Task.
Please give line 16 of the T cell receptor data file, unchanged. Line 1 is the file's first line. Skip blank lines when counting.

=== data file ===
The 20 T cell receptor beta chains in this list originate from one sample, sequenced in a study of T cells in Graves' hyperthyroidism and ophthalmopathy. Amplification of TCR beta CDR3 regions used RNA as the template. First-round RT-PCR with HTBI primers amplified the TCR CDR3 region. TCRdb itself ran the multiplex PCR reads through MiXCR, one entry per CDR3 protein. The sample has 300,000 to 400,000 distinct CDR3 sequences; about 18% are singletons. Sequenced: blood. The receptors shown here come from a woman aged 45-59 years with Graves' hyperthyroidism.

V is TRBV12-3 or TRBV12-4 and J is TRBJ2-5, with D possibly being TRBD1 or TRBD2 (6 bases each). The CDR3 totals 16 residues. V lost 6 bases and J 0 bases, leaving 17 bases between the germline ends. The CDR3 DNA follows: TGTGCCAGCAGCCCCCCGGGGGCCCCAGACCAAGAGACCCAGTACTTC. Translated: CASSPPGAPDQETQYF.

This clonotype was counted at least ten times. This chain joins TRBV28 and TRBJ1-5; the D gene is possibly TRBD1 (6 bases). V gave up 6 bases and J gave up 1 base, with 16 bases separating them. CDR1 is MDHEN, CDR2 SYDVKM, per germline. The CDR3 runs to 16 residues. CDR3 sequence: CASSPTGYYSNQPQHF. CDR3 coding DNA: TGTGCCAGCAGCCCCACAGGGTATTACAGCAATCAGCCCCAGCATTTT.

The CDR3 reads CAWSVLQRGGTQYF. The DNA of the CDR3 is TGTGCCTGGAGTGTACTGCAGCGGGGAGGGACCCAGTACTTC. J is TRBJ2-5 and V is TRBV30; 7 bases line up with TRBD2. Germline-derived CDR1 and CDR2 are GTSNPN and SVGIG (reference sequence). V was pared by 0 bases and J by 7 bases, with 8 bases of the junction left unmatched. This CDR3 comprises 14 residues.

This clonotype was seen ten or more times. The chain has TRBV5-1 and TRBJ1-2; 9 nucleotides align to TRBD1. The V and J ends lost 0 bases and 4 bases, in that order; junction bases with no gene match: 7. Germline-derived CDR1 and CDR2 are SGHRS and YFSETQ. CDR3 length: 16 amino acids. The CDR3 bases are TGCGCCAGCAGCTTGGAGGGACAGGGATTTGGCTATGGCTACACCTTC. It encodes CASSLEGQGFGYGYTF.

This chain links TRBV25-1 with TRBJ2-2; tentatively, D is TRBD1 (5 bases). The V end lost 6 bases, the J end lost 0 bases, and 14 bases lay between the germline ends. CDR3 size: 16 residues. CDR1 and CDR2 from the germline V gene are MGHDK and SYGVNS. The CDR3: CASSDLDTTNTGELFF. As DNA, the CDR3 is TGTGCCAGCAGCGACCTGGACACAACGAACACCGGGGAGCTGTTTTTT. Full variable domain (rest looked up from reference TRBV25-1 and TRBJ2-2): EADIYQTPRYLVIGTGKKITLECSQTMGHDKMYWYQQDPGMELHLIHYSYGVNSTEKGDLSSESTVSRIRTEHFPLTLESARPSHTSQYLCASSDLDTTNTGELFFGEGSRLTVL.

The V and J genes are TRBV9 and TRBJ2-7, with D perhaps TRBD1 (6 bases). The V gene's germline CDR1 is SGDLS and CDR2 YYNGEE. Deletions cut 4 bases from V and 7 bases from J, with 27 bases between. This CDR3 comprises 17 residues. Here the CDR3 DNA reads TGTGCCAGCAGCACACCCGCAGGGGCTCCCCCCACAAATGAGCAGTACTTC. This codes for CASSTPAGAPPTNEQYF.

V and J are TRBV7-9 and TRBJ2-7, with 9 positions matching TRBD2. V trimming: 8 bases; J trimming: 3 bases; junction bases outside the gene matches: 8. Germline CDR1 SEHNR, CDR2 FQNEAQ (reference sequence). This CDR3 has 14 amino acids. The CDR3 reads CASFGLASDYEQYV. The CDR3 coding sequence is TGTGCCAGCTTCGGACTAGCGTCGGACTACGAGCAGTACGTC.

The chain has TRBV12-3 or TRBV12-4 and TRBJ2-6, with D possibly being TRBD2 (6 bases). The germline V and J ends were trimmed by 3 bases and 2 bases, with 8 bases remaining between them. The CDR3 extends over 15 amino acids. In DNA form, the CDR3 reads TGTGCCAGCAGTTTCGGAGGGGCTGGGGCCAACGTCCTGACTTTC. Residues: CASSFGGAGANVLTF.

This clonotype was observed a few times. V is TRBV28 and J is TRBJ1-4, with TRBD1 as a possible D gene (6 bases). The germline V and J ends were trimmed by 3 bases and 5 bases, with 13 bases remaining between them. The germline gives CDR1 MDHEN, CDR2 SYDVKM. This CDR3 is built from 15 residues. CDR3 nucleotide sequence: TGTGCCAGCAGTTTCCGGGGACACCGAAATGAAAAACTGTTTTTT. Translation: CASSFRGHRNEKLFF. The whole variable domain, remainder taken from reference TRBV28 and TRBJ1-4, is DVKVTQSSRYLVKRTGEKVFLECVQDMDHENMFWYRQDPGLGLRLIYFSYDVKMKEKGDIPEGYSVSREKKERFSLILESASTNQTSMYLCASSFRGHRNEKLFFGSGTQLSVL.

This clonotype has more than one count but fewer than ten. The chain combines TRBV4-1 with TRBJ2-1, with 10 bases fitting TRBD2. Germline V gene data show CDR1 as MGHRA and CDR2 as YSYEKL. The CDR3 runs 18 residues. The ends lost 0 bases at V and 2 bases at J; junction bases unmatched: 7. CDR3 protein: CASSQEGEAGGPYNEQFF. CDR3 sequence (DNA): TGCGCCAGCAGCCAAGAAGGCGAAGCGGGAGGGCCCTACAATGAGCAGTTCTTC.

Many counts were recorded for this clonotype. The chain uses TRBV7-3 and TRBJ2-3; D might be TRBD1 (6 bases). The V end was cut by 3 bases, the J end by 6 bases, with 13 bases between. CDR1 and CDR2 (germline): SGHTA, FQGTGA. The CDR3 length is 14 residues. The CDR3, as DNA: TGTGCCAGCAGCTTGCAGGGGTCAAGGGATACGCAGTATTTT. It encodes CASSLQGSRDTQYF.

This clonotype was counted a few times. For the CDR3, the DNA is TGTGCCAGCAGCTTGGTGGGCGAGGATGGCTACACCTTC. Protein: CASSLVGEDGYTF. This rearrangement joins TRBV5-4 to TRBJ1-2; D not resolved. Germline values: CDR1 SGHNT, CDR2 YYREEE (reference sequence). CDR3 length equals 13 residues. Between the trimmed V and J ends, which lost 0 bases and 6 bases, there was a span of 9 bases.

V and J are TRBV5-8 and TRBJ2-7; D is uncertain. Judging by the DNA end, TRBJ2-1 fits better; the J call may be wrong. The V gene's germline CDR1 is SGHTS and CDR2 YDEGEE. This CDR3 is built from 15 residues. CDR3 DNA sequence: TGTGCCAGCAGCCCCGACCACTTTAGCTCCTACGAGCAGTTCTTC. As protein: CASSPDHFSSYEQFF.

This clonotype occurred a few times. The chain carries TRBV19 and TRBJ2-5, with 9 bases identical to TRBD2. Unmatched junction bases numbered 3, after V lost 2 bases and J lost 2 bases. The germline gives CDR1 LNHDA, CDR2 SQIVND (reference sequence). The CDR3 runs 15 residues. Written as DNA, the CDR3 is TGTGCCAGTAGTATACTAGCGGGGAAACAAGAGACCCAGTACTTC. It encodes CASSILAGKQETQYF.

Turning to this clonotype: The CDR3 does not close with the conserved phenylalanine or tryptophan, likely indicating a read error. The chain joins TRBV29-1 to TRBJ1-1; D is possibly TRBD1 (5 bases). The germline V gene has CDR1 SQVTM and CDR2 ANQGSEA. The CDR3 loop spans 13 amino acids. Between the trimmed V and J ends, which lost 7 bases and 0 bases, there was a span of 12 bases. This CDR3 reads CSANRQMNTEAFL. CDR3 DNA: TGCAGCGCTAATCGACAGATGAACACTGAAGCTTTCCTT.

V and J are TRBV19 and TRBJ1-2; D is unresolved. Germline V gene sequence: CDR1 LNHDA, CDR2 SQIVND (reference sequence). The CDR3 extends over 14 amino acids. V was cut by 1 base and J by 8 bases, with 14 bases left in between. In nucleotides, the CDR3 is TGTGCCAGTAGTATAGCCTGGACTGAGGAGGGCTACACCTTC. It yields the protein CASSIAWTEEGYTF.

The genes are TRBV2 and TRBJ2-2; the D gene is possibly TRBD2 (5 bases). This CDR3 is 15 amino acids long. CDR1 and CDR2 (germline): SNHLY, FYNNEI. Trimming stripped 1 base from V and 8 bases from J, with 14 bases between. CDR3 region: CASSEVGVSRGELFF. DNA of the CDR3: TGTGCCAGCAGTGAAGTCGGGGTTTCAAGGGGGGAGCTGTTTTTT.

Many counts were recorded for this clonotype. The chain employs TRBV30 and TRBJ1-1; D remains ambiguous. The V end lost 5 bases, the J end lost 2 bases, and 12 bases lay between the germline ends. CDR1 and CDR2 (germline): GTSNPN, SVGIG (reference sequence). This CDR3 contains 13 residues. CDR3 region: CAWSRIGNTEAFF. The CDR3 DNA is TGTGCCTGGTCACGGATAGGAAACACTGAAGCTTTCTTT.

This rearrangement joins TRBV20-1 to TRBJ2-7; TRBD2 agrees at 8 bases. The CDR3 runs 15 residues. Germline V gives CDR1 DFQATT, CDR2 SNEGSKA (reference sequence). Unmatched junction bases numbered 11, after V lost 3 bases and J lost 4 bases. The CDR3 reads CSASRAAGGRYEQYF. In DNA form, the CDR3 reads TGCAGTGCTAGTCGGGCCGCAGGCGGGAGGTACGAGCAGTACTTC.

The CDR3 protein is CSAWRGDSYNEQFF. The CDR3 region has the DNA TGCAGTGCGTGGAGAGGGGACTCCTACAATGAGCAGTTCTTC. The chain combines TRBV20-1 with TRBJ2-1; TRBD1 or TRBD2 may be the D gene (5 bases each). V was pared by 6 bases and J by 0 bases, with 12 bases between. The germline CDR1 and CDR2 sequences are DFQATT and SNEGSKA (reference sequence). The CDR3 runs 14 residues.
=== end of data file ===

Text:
Turning to this clonotype: The CDR3 does not close with the conserved phenylalanine or tryptophan, likely indicating a read error. The chain joins TRBV29-1 to TRBJ1-1; D is possibly TRBD1 (5 bases). The germline V gene has CDR1 SQVTM and CDR2 ANQGSEA. The CDR3 loop spans 13 amino acids. Between the trimmed V and J ends, which lost 7 bases and 0 bases, there was a span of 12 bases. This CDR3 reads CSANRQMNTEAFL. CDR3 DNA: TGCAGCGCTAATCGACAGATGAACACTGAAGCTTTCCTT.